Save the disparaging remarks about college football bowl games, how there’s too many or they’re inconsequential. We’ve all heard them, and most of them are lame.
Look, we’re all in favor of a college football playoff. But that doesn’t mean we can’t enjoy bowl games on the side. Even when a playoff is implemented, even a larger playoff with more teams, the bowls can and will go on.
They’ll be the NIT to the playoff’s March Madness. They’ll be an appetizer to the main course.
By all means, get rid of some of the bowls with teams sporting .500 records or worse (ahem, Georgia Tech). But there’s absolutely nothing wrong with lower-tier bowls featuring teams with winning records.
If you’re a football diehard, you want to watch as much football as possible in whatever and whichever form it comes in. You want to see future NFL prospects.
What else are you going to do on Saturday afternoon? Go Christmas shopping at some crowded mall?
Enjoy the bowl games for what they are, a celebration of football and an American holiday tradition. Here’s what to watch for this weekend…
New Mexico Bowl, 12 p.m. CT on ESPN
The skinny: Saturday’s game in Albuquerque features the No. 1 and No. 2 rushers in the nation, Arizona’s Ka’Deem Carey and Nevada’s Stefphon Jefferson. That alone is worth your time. Both touch the ball an average of more than 21 times per game while gaining more than 140 yards per game. Furthermore, both teams are allergic to good defense. Arizona’s is ranked 12oth in the nation in total defense; Nevada is ranked 112th against the run. The defense that steps up with a couple stops or a couple turnovers on Saturday will give their team a huge leg up.
Arizona 2013 draft prospect: quarterback Matt Scott––Scott’s playing time was sparse prior to 2012, before Rich Rodriguez became the new sherrif in town. Scott only got to play for one year in RichRod’s system, but it’s been a productive one. The 6-3, 196 lb. senior threw for over 3,200 yards and 24 touchdowns and rushed for 485 yards on his way to earning second-team All-Pac-12 honors.
Nevada 2013 draft prospect: tight end Zach Sudfeld––At 6-7 and 255 lbs., Sudfeld is a big target. He had only one reception in each of 2010 and 2011 but came on big time as a senior with 43 catches for over 500 yards and six touchdowns. For a Nevada team that relies so much on the run, Sudfeld can play a big role in both run blocking and helping to take pressure off the run game with a few receptions.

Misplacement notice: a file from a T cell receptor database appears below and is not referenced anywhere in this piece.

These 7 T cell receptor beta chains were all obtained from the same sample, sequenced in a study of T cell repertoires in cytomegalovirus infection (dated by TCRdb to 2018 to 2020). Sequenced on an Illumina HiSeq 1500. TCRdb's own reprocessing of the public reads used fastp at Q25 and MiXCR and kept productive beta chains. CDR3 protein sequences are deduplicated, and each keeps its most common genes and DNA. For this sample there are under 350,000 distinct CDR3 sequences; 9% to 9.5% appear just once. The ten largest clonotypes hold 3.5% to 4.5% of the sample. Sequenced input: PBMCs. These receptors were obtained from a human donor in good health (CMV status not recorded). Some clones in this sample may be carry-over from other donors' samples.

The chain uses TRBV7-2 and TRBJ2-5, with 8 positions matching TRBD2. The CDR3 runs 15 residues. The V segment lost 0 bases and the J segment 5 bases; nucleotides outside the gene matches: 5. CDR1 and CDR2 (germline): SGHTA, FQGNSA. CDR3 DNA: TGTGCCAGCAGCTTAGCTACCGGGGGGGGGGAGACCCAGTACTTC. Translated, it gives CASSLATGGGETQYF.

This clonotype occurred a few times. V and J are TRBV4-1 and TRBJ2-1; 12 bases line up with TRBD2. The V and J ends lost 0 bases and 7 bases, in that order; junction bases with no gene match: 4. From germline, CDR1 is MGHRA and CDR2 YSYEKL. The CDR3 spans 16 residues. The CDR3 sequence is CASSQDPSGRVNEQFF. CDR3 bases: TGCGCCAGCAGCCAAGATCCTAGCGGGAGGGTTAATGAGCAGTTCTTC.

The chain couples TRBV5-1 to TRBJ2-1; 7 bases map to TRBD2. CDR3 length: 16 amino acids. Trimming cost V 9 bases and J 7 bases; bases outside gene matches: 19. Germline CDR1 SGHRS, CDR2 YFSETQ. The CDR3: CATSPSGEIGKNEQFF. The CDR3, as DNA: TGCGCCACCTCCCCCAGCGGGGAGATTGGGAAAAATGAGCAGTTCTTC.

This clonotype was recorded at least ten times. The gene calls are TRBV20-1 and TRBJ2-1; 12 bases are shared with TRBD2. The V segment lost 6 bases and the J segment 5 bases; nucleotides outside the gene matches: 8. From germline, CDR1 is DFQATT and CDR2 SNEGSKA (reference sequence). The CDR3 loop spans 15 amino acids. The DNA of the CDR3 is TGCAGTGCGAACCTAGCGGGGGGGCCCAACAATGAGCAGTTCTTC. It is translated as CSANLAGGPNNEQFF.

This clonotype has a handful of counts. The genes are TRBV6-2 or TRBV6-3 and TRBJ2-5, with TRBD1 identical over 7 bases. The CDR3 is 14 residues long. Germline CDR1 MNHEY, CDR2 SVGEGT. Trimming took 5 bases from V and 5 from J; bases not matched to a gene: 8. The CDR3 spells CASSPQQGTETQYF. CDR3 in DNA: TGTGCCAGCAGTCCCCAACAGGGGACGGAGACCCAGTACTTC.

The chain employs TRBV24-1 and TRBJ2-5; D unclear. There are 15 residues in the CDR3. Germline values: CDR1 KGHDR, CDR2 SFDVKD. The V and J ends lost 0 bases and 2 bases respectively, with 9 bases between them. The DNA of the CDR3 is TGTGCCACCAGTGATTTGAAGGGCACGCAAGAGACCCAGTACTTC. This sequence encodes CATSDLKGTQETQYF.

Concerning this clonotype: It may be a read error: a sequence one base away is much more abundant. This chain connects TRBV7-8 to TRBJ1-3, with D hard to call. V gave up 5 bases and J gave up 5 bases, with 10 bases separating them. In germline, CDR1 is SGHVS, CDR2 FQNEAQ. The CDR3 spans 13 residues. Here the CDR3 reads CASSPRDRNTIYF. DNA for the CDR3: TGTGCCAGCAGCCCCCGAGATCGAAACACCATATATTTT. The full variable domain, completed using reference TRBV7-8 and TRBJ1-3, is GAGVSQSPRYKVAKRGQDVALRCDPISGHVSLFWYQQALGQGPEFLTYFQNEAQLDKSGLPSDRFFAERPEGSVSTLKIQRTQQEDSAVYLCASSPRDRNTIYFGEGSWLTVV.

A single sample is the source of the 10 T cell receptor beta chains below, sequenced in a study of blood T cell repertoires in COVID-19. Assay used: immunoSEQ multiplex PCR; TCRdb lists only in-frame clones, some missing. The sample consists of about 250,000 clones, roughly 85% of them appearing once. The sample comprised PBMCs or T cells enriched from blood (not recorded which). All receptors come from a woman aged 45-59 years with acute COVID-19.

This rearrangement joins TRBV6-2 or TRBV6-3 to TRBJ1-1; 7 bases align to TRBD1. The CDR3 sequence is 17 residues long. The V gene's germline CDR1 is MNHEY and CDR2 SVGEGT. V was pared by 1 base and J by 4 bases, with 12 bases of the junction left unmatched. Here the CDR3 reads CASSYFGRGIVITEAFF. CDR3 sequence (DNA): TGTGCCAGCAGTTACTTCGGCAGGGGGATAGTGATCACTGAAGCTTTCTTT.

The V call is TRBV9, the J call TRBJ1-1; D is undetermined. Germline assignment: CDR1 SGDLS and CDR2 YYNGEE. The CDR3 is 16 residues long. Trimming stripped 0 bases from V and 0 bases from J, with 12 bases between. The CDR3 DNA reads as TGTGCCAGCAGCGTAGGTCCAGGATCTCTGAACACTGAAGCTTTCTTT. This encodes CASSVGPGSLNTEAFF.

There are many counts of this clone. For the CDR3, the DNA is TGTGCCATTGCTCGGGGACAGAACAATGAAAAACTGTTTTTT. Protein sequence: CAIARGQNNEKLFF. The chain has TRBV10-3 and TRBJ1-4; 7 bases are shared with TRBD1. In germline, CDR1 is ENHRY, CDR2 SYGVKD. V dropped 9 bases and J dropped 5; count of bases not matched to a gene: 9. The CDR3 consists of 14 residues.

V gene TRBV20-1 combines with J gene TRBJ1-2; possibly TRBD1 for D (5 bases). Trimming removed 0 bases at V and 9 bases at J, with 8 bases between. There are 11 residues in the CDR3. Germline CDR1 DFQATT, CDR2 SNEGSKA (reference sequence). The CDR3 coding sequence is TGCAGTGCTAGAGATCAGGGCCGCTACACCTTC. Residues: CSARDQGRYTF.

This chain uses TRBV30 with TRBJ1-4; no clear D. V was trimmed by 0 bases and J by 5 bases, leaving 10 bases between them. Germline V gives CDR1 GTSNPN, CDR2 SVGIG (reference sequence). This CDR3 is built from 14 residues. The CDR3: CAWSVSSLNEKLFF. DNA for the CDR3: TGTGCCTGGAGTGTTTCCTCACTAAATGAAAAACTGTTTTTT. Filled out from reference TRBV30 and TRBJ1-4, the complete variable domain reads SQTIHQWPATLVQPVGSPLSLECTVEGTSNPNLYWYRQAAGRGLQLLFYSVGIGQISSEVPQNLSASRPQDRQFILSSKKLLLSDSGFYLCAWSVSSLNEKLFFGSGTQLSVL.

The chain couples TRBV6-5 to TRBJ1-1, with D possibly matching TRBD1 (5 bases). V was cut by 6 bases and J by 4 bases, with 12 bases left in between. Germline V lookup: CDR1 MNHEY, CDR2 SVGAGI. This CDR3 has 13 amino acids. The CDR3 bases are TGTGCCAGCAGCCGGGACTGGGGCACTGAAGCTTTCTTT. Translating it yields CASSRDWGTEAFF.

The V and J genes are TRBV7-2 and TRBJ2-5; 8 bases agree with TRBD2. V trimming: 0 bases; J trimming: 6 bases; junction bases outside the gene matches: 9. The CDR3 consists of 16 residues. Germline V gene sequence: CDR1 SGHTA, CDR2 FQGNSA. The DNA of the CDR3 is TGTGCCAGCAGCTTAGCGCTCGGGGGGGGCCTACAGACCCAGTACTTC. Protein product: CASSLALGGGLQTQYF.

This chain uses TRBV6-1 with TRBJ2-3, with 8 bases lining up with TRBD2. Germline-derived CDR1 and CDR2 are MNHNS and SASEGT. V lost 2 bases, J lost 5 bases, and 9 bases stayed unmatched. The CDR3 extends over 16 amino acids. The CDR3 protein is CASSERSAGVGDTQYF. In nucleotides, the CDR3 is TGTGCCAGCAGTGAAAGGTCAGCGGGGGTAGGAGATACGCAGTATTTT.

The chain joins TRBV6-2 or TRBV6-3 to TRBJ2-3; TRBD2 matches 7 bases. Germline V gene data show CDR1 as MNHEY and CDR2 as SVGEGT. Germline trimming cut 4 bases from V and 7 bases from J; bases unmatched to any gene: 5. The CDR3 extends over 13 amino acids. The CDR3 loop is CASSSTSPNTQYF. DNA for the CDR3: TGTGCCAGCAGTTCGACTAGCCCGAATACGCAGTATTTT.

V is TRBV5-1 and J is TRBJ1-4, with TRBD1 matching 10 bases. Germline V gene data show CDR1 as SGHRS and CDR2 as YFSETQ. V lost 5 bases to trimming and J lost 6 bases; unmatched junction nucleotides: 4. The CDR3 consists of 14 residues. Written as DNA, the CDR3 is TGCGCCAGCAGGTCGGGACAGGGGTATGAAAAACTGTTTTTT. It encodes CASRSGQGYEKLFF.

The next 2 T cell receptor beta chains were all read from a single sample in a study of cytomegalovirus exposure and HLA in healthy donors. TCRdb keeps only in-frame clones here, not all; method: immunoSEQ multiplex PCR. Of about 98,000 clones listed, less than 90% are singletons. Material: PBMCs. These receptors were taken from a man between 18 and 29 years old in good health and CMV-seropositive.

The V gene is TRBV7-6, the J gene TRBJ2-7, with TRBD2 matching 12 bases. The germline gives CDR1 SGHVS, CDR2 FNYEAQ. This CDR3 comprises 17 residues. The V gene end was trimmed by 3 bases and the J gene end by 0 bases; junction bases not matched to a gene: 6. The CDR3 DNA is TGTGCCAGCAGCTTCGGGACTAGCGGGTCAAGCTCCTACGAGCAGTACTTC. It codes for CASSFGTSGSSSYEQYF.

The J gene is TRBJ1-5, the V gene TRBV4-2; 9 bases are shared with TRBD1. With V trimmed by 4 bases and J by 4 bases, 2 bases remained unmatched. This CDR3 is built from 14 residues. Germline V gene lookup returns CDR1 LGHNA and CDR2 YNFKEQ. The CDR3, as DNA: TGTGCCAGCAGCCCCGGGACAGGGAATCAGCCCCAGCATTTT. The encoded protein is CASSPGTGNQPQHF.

Prediction: There’s less talent on the defensive side of the football at Nevada. That will give Arizona the edge in a game that should be a high-scoring affair regardless. Wildcats win 42-35.
Potato Bowl, 3:30 p.m. CT on ESPN
The skinny: Utah State comes into Saturday’s game with one of the best seasons in school history. They lost 16-14 to Wisconsin and 6-3 to BYU, both games with late missed field goals. Following those losses, the Aggies dominated the WAC with wins that included wins against surprisingly good teams in Louisiana Tech and San Jose State. Toledo, meanwhile, finished tied for second in the MAC East standings, but with a victory, can come up a 10-win season, an accomplishment worth celebrating for teams in the MAC.
Utah State draft prospect: running back Kerwynn Williams––Utah State is becoming a running back factory rather suddenly. They put Robert Turbin and Michael Smith in the NFL this year and will put Williams there next year. Williams doesn’t have a big body at 5-8 and 190 lbs., but he’s multi-talented. He has over 1,200 yards and 12 touchdowns on the ground and added another 43 receptions for 663 yards and five TDs through the air.